The holi is the festival of celebration of love and peace it would be a wonderful experience to explain the true meaning of holi to children. The festival of colors is a favorite among Indians and abroad as well, while the students across the country enjoy a holiday from school, but as parents, they must articulate the true message of holi rather than letting it pass as another “day off”.
Holi In Mythology
It is widely belief that Holi was celebrated to mark the triumph of Lord Vishnu over the evil king Hiranyakashipu. The latter, having attained special powers, was nearly impossible to vanquish. The vicious king had spread terror and reigned supreme across the lands. His son Prahlad was opposed to his father’s improprieties, choosing instead to follow and be a disciple of Vishnu’s. All too aware of Hiranyakashipu’s antics, Lord Vishnu had to accost the king at dusk, in the guise of a half-lion, and defeat him. It is this victory of good over bad, that Holi celebrates, along with the burning of Prahlad’s equally evil aunt Holika, who, despite her trickery of burning Prahlad at a pyre while wearing a protective cloak herself, succumbed to the fire when her cloak flew off her and covered Prahlad instead.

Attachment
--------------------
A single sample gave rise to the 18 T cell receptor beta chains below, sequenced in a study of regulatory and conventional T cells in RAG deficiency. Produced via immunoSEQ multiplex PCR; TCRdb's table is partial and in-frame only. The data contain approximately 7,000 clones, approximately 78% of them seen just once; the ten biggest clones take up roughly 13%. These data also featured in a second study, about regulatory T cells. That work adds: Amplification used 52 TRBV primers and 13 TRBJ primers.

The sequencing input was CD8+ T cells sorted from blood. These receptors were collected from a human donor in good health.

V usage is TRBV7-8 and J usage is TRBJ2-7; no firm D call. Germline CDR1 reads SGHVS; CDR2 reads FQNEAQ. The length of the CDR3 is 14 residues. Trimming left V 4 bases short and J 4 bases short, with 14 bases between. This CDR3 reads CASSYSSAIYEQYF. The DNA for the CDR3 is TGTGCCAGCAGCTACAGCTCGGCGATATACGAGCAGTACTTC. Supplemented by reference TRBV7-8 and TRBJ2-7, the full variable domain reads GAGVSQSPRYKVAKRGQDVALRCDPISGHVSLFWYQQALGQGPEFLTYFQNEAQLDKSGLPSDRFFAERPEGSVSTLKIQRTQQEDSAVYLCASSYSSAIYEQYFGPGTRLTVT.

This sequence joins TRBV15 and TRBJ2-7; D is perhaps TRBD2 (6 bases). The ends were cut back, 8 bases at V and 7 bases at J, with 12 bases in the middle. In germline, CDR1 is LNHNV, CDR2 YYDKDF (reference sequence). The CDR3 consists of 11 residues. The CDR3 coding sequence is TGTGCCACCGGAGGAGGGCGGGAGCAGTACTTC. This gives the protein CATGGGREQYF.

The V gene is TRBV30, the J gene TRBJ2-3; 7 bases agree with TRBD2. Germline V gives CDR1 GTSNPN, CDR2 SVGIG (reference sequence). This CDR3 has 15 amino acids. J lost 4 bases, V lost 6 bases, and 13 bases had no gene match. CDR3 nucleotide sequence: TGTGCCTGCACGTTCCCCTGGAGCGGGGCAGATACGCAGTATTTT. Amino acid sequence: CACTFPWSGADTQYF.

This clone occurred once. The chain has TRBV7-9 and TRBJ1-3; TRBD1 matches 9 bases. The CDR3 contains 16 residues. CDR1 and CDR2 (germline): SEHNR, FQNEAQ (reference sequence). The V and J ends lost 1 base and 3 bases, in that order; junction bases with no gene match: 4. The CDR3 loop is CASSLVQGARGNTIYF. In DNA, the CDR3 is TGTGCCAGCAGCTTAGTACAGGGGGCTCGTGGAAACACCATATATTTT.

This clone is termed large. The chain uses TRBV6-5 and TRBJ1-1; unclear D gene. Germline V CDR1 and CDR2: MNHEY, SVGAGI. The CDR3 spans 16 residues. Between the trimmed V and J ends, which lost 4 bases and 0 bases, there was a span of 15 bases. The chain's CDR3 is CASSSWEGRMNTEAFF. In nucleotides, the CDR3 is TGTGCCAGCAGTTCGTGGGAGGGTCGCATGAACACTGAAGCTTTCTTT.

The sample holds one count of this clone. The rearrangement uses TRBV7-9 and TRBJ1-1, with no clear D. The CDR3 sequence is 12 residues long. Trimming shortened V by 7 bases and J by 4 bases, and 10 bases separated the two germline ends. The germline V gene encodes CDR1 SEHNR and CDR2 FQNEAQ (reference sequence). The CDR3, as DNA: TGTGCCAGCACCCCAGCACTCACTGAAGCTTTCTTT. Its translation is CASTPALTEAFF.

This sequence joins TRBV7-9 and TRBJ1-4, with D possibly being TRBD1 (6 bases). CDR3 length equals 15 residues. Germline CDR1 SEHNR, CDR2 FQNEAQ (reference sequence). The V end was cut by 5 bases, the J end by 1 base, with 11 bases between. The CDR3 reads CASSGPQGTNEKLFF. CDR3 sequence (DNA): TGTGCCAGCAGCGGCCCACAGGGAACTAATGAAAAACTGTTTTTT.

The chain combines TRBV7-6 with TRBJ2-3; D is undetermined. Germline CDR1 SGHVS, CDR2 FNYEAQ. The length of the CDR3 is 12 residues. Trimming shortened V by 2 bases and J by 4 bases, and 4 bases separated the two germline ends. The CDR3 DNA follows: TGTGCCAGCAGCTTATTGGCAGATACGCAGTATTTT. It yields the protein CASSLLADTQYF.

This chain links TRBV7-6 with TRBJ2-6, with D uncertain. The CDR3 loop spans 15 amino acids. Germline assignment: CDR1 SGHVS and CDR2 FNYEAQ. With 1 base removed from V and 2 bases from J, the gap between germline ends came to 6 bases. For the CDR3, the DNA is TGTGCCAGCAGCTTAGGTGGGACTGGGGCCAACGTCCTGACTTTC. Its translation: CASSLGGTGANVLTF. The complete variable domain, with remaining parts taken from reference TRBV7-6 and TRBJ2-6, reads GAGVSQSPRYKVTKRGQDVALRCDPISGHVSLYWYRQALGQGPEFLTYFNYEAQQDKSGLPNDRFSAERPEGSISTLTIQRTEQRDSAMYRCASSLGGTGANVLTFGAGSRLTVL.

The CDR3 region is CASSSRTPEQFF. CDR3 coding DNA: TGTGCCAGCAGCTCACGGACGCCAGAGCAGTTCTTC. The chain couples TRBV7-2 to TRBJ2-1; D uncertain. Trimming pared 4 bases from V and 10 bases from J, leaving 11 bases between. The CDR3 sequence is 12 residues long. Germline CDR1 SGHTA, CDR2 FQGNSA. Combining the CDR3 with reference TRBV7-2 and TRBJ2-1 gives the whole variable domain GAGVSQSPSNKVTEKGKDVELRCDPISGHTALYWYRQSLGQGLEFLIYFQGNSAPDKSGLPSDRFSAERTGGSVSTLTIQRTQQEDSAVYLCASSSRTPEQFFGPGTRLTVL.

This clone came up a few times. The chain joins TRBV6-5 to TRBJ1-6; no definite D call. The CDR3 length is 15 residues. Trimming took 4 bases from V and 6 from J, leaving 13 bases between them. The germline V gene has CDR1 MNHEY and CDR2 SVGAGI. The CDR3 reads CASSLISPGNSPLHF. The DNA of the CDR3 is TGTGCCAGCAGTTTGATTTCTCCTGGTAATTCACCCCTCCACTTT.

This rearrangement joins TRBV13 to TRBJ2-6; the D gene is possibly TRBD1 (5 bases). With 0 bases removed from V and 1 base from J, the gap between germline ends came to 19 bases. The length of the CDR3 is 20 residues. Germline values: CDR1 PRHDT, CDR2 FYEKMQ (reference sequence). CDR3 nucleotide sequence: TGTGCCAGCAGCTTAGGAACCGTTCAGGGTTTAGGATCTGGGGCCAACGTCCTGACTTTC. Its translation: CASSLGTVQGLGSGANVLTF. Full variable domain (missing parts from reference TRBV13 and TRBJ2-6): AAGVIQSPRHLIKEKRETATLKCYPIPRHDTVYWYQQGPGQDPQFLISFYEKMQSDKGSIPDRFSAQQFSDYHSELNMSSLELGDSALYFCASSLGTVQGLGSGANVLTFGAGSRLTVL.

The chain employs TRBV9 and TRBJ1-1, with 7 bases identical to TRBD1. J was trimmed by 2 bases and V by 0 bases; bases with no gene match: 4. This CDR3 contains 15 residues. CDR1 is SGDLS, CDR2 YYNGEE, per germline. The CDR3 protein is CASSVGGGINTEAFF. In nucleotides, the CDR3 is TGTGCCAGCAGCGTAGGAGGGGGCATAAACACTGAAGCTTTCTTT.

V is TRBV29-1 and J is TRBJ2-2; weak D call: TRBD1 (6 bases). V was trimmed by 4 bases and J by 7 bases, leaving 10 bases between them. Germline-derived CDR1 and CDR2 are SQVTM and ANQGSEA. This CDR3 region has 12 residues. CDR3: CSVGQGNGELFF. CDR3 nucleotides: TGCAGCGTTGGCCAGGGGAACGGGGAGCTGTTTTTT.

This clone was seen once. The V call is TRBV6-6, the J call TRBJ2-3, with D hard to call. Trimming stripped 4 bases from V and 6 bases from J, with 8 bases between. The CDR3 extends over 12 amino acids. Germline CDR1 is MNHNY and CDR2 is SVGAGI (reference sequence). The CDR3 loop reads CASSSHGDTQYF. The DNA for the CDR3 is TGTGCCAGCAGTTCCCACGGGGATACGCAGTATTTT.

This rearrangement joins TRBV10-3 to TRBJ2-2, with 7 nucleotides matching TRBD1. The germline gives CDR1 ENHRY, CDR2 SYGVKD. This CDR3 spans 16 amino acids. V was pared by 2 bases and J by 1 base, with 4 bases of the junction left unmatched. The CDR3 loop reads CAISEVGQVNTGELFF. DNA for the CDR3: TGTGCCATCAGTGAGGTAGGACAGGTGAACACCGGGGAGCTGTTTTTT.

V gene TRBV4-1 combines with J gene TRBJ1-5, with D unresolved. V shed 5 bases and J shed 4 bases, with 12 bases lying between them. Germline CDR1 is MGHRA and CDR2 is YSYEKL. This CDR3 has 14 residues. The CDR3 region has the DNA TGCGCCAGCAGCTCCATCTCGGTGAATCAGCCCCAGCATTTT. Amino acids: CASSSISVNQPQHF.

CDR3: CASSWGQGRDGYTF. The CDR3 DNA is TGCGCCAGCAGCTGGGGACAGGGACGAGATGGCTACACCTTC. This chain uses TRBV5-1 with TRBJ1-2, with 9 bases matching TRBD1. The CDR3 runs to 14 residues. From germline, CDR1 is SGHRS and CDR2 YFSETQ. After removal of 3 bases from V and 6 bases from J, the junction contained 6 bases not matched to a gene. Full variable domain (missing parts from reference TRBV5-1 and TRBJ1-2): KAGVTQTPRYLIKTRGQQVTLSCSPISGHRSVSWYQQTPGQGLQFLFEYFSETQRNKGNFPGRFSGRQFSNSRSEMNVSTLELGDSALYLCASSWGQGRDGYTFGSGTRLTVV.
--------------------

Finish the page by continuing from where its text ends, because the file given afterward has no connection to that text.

While some children may not fully appreciate the cultural backdrop and specifics of the history of Holi, as parents you can certainly talk about the essence of the festival. The overriding principles of Holi are a celebration of love and peace. As such, it is seen as an appropriate time not just to praise great relationships but also to repair damaged ones. It would be wonderful if parents could explain this true meaning of Holi to the children by getting them to make amends with friends, they argued with, saying sorry to someone they had a falling out with, and rekindling special bonds and relationships that were important to them but fell by the wayside owing to silly squabbles and differences.
While it is crucial to know the genesis of a festival, perhaps even more important is to understand and appreciate its real-world and modern-day significance. From that standpoint, Holi is considered asone festival that captures the authentic spirit of friendship and love and should be celebrated as such.
The wonderful fact about our many Indian festivals is their resemblance in embracing a message of peace, love, and harmony. Going forward we have an opportunity to focus more on the message and less on the wasteful and potentially harmful and showy realization of these significant days of the calendar. If parents and adults can set an aware and mature example for children, they will naturally emulate and follow.